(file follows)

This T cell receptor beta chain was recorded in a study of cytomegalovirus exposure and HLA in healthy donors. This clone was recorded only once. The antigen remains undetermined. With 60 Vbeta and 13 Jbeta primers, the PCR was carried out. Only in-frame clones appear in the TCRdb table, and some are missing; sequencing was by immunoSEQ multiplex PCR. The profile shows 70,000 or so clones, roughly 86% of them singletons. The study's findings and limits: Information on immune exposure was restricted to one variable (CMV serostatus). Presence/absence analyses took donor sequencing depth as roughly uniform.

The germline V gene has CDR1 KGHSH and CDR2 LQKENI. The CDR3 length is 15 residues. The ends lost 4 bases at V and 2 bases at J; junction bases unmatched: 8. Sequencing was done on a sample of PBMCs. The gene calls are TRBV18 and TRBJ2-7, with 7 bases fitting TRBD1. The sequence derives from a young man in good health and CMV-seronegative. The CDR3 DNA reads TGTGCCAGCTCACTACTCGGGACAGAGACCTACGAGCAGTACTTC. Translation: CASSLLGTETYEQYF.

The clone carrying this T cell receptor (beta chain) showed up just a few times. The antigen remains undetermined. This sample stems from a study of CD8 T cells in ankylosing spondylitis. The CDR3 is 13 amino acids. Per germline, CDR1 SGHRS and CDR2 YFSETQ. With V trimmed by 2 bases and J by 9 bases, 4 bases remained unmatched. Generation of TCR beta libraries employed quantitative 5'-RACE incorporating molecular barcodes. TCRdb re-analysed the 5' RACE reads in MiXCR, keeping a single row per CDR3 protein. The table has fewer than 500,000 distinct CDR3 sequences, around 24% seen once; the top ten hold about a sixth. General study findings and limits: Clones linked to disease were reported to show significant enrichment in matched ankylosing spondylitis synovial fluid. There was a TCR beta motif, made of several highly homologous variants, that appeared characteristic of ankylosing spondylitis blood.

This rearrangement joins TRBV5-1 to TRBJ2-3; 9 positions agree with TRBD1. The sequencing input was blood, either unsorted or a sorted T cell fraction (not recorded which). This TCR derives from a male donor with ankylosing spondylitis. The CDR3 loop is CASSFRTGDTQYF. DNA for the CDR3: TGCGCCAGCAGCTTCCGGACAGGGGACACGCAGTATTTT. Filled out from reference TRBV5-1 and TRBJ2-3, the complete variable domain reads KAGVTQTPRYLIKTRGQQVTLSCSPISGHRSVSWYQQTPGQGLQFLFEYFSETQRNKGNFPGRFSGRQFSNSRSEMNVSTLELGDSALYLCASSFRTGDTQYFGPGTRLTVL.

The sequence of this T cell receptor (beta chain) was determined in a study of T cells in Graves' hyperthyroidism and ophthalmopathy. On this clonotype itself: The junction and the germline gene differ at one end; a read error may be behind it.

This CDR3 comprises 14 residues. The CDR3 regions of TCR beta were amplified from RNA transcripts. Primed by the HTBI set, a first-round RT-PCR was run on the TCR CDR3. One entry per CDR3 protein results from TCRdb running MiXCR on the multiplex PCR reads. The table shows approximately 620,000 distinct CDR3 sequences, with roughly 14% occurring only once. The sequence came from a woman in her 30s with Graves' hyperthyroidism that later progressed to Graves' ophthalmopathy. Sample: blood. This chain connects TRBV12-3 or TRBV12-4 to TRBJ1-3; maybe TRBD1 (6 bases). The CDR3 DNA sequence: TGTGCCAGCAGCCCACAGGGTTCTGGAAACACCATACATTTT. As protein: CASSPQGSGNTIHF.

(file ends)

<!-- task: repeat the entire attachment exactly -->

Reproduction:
This T cell receptor beta chain was recorded in a study of cytomegalovirus exposure and HLA in healthy donors. This clone was recorded only once. The antigen remains undetermined. With 60 Vbeta and 13 Jbeta primers, the PCR was carried out. Only in-frame clones appear in the TCRdb table, and some are missing; sequencing was by immunoSEQ multiplex PCR. The profile shows 70,000 or so clones, roughly 86% of them singletons. The study's findings and limits: Information on immune exposure was restricted to one variable (CMV serostatus). Presence/absence analyses took donor sequencing depth as roughly uniform.

The germline V gene has CDR1 KGHSH and CDR2 LQKENI. The CDR3 length is 15 residues. The ends lost 4 bases at V and 2 bases at J; junction bases unmatched: 8. Sequencing was done on a sample of PBMCs. The gene calls are TRBV18 and TRBJ2-7, with 7 bases fitting TRBD1. The sequence derives from a young man in good health and CMV-seronegative. The CDR3 DNA reads TGTGCCAGCTCACTACTCGGGACAGAGACCTACGAGCAGTACTTC. Translation: CASSLLGTETYEQYF.

The clone carrying this T cell receptor (beta chain) showed up just a few times. The antigen remains undetermined. This sample stems from a study of CD8 T cells in ankylosing spondylitis. The CDR3 is 13 amino acids. Per germline, CDR1 SGHRS and CDR2 YFSETQ. With V trimmed by 2 bases and J by 9 bases, 4 bases remained unmatched. Generation of TCR beta libraries employed quantitative 5'-RACE incorporating molecular barcodes. TCRdb re-analysed the 5' RACE reads in MiXCR, keeping a single row per CDR3 protein. The table has fewer than 500,000 distinct CDR3 sequences, around 24% seen once; the top ten hold about a sixth. General study findings and limits: Clones linked to disease were reported to show significant enrichment in matched ankylosing spondylitis synovial fluid. There was a TCR beta motif, made of several highly homologous variants, that appeared characteristic of ankylosing spondylitis blood.

This rearrangement joins TRBV5-1 to TRBJ2-3; 9 positions agree with TRBD1. The sequencing input was blood, either unsorted or a sorted T cell fraction (not recorded which). This TCR derives from a male donor with ankylosing spondylitis. The CDR3 loop is CASSFRTGDTQYF. DNA for the CDR3: TGCGCCAGCAGCTTCCGGACAGGGGACACGCAGTATTTT. Filled out from reference TRBV5-1 and TRBJ2-3, the complete variable domain reads KAGVTQTPRYLIKTRGQQVTLSCSPISGHRSVSWYQQTPGQGLQFLFEYFSETQRNKGNFPGRFSGRQFSNSRSEMNVSTLELGDSALYLCASSFRTGDTQYFGPGTRLTVL.

The sequence of this T cell receptor (beta chain) was determined in a study of T cells in Graves' hyperthyroidism and ophthalmopathy. On this clonotype itself: The junction and the germline gene differ at one end; a read error may be behind it.

This CDR3 comprises 14 residues. The CDR3 regions of TCR beta were amplified from RNA transcripts. Primed by the HTBI set, a first-round RT-PCR was run on the TCR CDR3. One entry per CDR3 protein results from TCRdb running MiXCR on the multiplex PCR reads. The table shows approximately 620,000 distinct CDR3 sequences, with roughly 14% occurring only once. The sequence came from a woman in her 30s with Graves' hyperthyroidism that later progressed to Graves' ophthalmopathy. Sample: blood. This chain connects TRBV12-3 or TRBV12-4 to TRBJ1-3; maybe TRBD1 (6 bases). The CDR3 DNA sequence: TGTGCCAGCAGCCCACAGGGTTCTGGAAACACCATACATTTT. As protein: CASSPQGSGNTIHF.